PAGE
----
More on Letting Go…

The philosophy of the Stoics and the Taoists brings me great comfort in these times and reinforces for me what I already loosely practice. I was in the hospital for a week in 2019 and had lots of time to reflect on how when everything is taken away: our clothes, our external lives, our freedom to go as we please, even our name becomes a bracelet one wears and sees on a dry erase board with a condition, a doctor, and a plan, we are left with the core of who we are, our raw humanity and what we can make of it.

Stoicism in such times teaches us to let go of clinging to things and to be in the present moment. Indeed, Stoicism teaches us to love each moment and everything that happens in each moment (amori fati, or “love of fate” in the Latin), since each moment is all we truly ever have.

Many HSPs feel the sense of grief, tension, and anxiety in the world in these trying times of the pandemic. HSPs may or may not have lives where chasing external rewards is their focus but these times show us quite dramatically the prudence of planning ahead, being content with our rich inner worlds, and valuing those we hold dear. If this pandemic has any silver lining at all it’s that it has allowed many people a time to reflect on their lives and take stock of how their lifestyle and choices either reflect an alignment between one’s modest ambitions, desires, and wants versus the external world of conspicuous consumption, depletion, and a treadmill existence that is out of sync with fundamental happiness.

In this trying time, it seems altogether appropriate that we truly live in this moment, while appreciating that we need very little to be happy or content. When people’s lives have been culled back to a large degree, we are left to re-examine who we are at our cores, and forced to confront either our true depth or our true superficiality.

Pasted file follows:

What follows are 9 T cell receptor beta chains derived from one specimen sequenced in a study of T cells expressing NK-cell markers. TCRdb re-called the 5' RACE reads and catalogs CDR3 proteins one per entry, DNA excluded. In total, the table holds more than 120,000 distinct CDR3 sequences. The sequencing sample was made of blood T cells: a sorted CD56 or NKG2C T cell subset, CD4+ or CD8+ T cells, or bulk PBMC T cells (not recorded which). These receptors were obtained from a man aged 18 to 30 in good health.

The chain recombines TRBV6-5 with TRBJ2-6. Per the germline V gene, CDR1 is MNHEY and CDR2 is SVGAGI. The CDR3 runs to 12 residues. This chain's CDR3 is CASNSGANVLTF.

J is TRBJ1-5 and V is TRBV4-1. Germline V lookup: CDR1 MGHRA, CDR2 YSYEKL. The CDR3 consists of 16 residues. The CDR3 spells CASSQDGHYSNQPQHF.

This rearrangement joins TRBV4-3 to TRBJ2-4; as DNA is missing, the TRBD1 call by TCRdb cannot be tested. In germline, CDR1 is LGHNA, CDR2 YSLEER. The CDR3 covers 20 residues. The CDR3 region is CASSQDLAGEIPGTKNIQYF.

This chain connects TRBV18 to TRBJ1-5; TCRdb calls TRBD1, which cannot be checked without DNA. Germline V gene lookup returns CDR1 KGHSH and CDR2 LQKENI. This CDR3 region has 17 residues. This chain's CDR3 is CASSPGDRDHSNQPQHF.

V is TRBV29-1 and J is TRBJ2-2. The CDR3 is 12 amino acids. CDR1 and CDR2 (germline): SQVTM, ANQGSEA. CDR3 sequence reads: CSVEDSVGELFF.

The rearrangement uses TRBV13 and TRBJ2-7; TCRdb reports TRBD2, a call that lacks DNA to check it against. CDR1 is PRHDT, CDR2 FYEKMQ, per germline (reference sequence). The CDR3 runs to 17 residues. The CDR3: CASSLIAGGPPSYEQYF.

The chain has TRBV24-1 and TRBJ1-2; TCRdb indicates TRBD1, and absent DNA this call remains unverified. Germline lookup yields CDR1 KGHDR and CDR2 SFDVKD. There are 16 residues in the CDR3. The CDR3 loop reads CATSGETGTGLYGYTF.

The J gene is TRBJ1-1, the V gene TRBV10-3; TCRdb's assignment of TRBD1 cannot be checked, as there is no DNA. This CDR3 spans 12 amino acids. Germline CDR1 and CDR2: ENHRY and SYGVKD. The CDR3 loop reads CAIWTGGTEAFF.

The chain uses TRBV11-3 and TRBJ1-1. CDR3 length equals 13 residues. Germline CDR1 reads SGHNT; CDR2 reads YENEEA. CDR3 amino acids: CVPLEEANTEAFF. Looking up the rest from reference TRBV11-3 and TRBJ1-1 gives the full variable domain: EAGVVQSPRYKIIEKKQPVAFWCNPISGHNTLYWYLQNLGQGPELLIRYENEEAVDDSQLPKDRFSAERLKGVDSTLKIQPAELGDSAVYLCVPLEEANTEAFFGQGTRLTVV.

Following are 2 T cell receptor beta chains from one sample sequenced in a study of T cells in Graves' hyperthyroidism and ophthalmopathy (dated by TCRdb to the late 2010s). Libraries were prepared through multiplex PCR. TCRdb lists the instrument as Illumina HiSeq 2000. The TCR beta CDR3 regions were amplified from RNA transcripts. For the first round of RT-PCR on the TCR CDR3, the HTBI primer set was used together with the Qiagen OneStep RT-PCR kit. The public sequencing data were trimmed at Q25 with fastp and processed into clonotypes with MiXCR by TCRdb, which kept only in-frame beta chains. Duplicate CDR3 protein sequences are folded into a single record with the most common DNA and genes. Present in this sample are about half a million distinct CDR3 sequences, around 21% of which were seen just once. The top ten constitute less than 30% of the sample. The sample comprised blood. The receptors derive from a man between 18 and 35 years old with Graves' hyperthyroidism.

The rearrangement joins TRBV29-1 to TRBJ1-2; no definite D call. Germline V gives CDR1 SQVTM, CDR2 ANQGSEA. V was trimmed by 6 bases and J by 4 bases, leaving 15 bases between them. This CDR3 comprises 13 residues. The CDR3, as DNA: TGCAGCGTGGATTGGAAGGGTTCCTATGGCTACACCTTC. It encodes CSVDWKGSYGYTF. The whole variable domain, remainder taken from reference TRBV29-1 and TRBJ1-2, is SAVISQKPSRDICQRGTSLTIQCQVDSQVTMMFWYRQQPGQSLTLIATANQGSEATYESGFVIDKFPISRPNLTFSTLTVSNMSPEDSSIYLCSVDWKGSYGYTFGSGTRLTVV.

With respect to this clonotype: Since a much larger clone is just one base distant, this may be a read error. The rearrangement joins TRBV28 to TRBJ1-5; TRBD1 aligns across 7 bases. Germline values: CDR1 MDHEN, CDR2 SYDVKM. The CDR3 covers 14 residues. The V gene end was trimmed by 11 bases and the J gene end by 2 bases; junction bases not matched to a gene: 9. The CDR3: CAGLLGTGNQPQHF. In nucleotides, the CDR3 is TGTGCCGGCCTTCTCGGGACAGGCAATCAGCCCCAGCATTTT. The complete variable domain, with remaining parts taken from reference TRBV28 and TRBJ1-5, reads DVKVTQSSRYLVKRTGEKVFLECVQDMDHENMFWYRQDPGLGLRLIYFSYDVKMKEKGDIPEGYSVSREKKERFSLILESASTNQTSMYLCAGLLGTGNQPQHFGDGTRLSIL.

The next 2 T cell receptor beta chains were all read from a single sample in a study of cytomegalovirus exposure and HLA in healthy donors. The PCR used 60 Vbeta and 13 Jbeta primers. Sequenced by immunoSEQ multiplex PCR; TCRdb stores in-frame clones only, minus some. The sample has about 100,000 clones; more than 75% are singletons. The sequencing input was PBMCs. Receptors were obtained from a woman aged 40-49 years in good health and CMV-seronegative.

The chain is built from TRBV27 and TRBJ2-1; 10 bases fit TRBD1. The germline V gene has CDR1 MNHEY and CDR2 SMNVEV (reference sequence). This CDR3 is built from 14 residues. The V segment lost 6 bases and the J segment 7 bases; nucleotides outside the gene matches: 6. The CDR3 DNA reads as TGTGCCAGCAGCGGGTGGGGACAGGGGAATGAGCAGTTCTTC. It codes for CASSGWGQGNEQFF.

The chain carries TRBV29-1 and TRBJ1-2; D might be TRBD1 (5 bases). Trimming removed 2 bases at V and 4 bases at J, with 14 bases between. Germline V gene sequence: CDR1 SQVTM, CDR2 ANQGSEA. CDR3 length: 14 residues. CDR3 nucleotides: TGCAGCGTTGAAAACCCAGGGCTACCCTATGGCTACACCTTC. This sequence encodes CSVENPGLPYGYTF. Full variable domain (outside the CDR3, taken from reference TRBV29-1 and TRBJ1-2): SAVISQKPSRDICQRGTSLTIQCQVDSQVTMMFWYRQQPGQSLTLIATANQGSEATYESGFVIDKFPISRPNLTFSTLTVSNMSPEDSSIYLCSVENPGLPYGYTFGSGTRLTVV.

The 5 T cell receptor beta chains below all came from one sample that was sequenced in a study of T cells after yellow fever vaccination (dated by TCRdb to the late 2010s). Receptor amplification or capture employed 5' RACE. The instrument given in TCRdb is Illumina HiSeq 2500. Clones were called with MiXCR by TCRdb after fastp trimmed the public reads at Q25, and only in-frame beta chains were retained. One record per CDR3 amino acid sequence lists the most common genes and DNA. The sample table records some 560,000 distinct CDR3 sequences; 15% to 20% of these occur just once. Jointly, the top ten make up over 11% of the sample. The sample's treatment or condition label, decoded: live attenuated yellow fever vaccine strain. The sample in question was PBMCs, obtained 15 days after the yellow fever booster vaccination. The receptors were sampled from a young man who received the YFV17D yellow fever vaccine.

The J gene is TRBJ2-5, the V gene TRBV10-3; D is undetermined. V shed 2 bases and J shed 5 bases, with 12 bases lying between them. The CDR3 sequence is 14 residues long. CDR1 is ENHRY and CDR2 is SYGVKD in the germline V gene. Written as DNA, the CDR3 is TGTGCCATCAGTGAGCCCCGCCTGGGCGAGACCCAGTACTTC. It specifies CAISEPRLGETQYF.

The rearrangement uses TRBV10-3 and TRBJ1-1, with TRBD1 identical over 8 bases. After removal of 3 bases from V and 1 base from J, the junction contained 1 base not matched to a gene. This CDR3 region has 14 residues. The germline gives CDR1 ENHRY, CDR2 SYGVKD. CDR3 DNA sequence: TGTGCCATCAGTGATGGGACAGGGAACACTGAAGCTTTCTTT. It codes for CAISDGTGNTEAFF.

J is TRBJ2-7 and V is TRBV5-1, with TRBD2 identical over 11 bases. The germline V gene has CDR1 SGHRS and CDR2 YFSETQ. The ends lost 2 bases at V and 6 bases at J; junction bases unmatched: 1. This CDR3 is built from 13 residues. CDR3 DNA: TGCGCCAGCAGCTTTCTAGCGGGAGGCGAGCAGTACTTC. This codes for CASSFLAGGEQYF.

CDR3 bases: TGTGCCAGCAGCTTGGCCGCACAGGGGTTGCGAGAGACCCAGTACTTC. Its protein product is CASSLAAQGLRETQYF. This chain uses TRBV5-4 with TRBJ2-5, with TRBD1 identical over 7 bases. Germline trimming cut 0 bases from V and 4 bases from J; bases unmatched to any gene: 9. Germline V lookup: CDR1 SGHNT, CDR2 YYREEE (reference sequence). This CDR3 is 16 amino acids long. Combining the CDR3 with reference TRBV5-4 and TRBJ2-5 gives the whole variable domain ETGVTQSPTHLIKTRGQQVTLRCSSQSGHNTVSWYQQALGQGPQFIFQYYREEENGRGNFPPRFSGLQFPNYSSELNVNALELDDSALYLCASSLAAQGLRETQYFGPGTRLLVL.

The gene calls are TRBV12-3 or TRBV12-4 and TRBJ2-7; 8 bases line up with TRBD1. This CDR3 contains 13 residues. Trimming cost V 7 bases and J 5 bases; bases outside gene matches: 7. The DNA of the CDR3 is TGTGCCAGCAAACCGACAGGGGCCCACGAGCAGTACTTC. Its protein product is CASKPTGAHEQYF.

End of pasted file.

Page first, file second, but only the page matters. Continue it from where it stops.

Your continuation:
The Taoists and Stoics have much to teach us in this moment if we listen and let go of societal expectations. The more we are willing to let go, the more content we may become, with less anxiety, worry, or fear to trouble our minds. I was reminded very graphically of my relative impermanence last year and allowed an opportunity to deeply consider my core essence as a human being on this planet at this time. I discovered that trying times stripped away much of the external milieu we all embody, but revealed inner resources in abundance. I chose to view my time in isolation and no control as a time to re-frame my appreciation for all that I loved and would regain.

In the first day after release, I recall quite well my first walk on my familiar walking trail and how the sheer freedom to simply move, breathe, and take in the birds whistling, the sound of the river, and the feel of my body moving felt as if it were my first day on Earth. In any time of withdrawal, we can choose to use it as a chance to bemoan our circumstances, or to engage with our inner worlds of present moment, clarity about who we are at our depths, and to follow the Stoic’s advice in letting go…

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